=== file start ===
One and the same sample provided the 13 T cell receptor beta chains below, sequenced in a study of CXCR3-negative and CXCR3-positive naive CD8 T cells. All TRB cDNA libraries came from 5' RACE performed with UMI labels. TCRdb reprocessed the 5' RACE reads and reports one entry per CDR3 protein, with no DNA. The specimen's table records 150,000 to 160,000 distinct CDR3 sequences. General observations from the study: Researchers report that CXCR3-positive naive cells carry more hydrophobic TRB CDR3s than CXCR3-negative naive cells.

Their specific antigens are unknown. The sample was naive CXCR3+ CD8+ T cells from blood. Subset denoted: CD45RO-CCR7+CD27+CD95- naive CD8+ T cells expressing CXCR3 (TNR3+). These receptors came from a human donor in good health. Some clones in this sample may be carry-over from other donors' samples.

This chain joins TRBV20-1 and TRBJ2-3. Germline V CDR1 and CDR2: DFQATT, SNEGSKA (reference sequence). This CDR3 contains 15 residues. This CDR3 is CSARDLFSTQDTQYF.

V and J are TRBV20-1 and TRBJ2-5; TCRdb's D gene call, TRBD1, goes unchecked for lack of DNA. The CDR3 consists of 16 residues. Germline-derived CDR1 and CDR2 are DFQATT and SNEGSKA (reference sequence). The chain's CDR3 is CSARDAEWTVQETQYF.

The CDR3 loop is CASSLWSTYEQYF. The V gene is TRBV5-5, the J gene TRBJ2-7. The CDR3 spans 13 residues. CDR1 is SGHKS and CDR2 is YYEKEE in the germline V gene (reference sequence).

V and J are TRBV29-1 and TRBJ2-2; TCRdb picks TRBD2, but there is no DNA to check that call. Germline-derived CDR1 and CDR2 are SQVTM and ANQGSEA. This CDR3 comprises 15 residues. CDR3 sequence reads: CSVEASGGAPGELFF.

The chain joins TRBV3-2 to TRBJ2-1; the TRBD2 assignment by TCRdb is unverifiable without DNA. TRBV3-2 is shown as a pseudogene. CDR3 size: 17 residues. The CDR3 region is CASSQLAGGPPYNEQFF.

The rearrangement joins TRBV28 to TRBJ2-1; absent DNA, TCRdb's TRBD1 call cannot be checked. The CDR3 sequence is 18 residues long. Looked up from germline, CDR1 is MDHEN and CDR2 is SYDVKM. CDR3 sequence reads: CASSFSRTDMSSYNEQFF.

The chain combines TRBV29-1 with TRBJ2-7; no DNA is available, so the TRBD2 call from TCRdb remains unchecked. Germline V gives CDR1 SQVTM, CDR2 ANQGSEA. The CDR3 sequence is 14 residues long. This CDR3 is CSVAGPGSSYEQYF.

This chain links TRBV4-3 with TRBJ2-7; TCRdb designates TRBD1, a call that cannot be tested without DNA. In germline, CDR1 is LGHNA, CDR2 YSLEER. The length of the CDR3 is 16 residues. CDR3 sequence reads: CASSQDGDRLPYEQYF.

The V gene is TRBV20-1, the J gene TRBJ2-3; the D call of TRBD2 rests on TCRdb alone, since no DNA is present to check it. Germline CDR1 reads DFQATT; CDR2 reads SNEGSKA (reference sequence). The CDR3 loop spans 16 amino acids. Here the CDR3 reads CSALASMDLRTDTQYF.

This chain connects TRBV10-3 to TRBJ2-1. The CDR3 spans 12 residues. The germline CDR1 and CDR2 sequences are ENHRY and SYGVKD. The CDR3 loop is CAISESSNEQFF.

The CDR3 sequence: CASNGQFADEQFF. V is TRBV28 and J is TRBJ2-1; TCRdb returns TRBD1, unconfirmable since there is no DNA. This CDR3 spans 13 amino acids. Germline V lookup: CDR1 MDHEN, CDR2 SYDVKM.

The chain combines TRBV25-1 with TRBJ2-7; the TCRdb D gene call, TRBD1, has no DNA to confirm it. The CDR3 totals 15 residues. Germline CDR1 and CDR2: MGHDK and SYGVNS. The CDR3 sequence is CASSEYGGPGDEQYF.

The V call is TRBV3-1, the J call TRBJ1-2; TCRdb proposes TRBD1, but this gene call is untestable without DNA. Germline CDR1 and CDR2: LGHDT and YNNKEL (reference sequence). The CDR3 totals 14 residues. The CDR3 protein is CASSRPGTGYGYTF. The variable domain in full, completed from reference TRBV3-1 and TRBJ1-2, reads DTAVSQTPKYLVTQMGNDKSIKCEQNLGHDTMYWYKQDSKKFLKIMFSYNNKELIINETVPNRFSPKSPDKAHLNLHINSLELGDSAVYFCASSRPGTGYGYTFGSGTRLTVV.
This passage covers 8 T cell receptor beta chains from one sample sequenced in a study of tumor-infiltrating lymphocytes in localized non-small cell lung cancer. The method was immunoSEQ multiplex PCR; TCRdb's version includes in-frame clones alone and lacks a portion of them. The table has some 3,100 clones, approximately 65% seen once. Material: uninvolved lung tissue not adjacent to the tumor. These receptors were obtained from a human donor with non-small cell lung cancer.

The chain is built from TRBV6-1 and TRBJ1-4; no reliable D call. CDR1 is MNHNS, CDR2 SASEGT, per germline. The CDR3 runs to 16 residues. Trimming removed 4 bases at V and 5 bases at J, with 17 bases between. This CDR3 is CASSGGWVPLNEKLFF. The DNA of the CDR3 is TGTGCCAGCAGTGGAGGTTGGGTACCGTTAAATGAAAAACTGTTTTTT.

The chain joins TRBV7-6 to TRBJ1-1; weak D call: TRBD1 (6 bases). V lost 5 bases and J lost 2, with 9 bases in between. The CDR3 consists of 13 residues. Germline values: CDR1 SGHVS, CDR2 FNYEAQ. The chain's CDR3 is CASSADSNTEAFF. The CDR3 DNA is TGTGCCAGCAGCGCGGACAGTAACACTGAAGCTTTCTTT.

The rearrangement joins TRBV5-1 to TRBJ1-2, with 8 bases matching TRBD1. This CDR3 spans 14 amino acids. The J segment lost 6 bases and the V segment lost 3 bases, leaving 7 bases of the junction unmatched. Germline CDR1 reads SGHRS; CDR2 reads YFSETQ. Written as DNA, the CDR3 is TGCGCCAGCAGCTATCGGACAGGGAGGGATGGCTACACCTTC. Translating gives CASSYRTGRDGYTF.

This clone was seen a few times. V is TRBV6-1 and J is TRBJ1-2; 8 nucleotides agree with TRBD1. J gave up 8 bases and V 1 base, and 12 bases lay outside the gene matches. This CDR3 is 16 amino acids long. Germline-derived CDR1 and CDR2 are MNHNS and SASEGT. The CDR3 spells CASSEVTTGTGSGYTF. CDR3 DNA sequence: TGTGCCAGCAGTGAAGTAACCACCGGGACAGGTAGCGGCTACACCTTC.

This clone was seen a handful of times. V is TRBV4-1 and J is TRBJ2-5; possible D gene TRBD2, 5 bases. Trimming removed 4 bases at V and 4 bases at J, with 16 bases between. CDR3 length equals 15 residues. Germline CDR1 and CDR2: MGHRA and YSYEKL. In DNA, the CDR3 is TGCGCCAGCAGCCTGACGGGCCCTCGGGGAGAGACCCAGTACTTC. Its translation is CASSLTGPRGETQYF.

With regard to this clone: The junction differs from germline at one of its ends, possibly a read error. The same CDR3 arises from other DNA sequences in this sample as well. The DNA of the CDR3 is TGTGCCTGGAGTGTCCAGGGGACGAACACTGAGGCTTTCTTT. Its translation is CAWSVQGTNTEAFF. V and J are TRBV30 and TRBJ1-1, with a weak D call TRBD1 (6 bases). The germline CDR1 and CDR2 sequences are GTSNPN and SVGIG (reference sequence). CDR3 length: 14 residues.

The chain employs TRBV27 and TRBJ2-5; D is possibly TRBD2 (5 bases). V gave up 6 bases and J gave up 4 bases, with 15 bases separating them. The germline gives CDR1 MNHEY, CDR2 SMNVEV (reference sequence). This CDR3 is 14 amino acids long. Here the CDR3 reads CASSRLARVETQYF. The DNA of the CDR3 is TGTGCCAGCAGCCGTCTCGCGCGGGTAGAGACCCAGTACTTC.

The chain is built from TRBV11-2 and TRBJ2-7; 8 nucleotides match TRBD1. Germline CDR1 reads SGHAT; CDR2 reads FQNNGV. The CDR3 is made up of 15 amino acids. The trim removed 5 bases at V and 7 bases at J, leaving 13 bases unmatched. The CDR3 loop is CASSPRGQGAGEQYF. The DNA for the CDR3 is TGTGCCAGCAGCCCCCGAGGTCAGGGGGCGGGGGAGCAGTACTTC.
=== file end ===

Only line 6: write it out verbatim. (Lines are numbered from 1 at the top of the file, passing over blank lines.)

V and J are TRBV29-1 and TRBJ2-2; TCRdb picks TRBD2, but there is no DNA to check that call. Germline-derived CDR1 and CDR2 are SQVTM and ANQGSEA. This CDR3 comprises 15 residues. CDR3 sequence reads: CSVEASGGAPGELFF.